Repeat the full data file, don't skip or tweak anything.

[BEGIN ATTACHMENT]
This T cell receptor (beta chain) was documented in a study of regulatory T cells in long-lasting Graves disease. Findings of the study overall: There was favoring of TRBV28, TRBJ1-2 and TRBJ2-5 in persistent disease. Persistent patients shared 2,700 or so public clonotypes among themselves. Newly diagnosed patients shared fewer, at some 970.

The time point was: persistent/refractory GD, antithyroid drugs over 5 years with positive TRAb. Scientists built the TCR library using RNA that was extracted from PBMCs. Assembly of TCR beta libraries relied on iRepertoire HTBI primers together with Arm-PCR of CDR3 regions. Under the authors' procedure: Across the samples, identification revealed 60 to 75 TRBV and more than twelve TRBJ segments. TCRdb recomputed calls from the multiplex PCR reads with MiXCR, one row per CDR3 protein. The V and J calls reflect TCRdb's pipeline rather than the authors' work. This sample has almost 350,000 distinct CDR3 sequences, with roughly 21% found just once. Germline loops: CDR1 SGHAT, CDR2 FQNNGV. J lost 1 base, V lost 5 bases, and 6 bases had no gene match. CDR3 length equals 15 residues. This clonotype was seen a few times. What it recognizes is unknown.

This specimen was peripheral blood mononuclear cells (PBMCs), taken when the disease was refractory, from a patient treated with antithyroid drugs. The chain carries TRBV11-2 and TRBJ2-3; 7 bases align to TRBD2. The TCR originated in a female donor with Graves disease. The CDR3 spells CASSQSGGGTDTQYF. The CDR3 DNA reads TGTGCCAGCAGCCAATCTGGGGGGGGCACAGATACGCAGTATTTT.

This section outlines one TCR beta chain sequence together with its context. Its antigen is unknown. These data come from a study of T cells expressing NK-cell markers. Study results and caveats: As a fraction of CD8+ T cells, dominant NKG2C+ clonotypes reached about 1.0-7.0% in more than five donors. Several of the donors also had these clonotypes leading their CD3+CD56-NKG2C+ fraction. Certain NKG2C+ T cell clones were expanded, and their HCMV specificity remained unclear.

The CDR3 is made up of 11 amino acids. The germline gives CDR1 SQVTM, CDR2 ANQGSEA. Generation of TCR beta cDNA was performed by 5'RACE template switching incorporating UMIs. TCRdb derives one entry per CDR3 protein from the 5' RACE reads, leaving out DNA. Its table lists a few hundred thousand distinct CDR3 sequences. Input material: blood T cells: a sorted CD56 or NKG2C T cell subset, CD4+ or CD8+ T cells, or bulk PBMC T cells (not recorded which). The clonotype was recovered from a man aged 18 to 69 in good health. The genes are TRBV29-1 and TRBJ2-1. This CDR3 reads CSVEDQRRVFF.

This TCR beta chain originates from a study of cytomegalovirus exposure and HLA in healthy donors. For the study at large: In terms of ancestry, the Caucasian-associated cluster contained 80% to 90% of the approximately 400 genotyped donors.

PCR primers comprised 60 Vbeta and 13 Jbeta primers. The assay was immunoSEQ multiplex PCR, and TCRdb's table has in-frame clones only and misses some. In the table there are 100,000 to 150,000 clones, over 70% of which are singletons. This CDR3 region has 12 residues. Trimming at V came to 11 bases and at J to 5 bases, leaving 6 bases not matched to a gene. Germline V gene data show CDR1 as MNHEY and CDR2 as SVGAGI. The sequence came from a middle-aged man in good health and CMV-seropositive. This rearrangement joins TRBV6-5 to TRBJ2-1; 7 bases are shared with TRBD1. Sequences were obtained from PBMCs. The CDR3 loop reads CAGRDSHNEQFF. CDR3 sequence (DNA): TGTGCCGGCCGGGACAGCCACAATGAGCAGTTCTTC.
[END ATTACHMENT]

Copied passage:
This T cell receptor (beta chain) was documented in a study of regulatory T cells in long-lasting Graves disease. Findings of the study overall: There was favoring of TRBV28, TRBJ1-2 and TRBJ2-5 in persistent disease. Persistent patients shared 2,700 or so public clonotypes among themselves. Newly diagnosed patients shared fewer, at some 970.

The time point was: persistent/refractory GD, antithyroid drugs over 5 years with positive TRAb. Scientists built the TCR library using RNA that was extracted from PBMCs. Assembly of TCR beta libraries relied on iRepertoire HTBI primers together with Arm-PCR of CDR3 regions. Under the authors' procedure: Across the samples, identification revealed 60 to 75 TRBV and more than twelve TRBJ segments. TCRdb recomputed calls from the multiplex PCR reads with MiXCR, one row per CDR3 protein. The V and J calls reflect TCRdb's pipeline rather than the authors' work. This sample has almost 350,000 distinct CDR3 sequences, with roughly 21% found just once. Germline loops: CDR1 SGHAT, CDR2 FQNNGV. J lost 1 base, V lost 5 bases, and 6 bases had no gene match. CDR3 length equals 15 residues. This clonotype was seen a few times. What it recognizes is unknown.

This specimen was peripheral blood mononuclear cells (PBMCs), taken when the disease was refractory, from a patient treated with antithyroid drugs. The chain carries TRBV11-2 and TRBJ2-3; 7 bases align to TRBD2. The TCR originated in a female donor with Graves disease. The CDR3 spells CASSQSGGGTDTQYF. The CDR3 DNA reads TGTGCCAGCAGCCAATCTGGGGGGGGCACAGATACGCAGTATTTT.

This section outlines one TCR beta chain sequence together with its context. Its antigen is unknown. These data come from a study of T cells expressing NK-cell markers. Study results and caveats: As a fraction of CD8+ T cells, dominant NKG2C+ clonotypes reached about 1.0-7.0% in more than five donors. Several of the donors also had these clonotypes leading their CD3+CD56-NKG2C+ fraction. Certain NKG2C+ T cell clones were expanded, and their HCMV specificity remained unclear.

The CDR3 is made up of 11 amino acids. The germline gives CDR1 SQVTM, CDR2 ANQGSEA. Generation of TCR beta cDNA was performed by 5'RACE template switching incorporating UMIs. TCRdb derives one entry per CDR3 protein from the 5' RACE reads, leaving out DNA. Its table lists a few hundred thousand distinct CDR3 sequences. Input material: blood T cells: a sorted CD56 or NKG2C T cell subset, CD4+ or CD8+ T cells, or bulk PBMC T cells (not recorded which). The clonotype was recovered from a man aged 18 to 69 in good health. The genes are TRBV29-1 and TRBJ2-1. This CDR3 reads CSVEDQRRVFF.

This TCR beta chain originates from a study of cytomegalovirus exposure and HLA in healthy donors. For the study at large: In terms of ancestry, the Caucasian-associated cluster contained 80% to 90% of the approximately 400 genotyped donors.

PCR primers comprised 60 Vbeta and 13 Jbeta primers. The assay was immunoSEQ multiplex PCR, and TCRdb's table has in-frame clones only and misses some. In the table there are 100,000 to 150,000 clones, over 70% of which are singletons. This CDR3 region has 12 residues. Trimming at V came to 11 bases and at J to 5 bases, leaving 6 bases not matched to a gene. Germline V gene data show CDR1 as MNHEY and CDR2 as SVGAGI. The sequence came from a middle-aged man in good health and CMV-seropositive. This rearrangement joins TRBV6-5 to TRBJ2-1; 7 bases are shared with TRBD1. Sequences were obtained from PBMCs. The CDR3 loop reads CAGRDSHNEQFF. CDR3 sequence (DNA): TGTGCCGGCCGGGACAGCCACAATGAGCAGTTCTTC.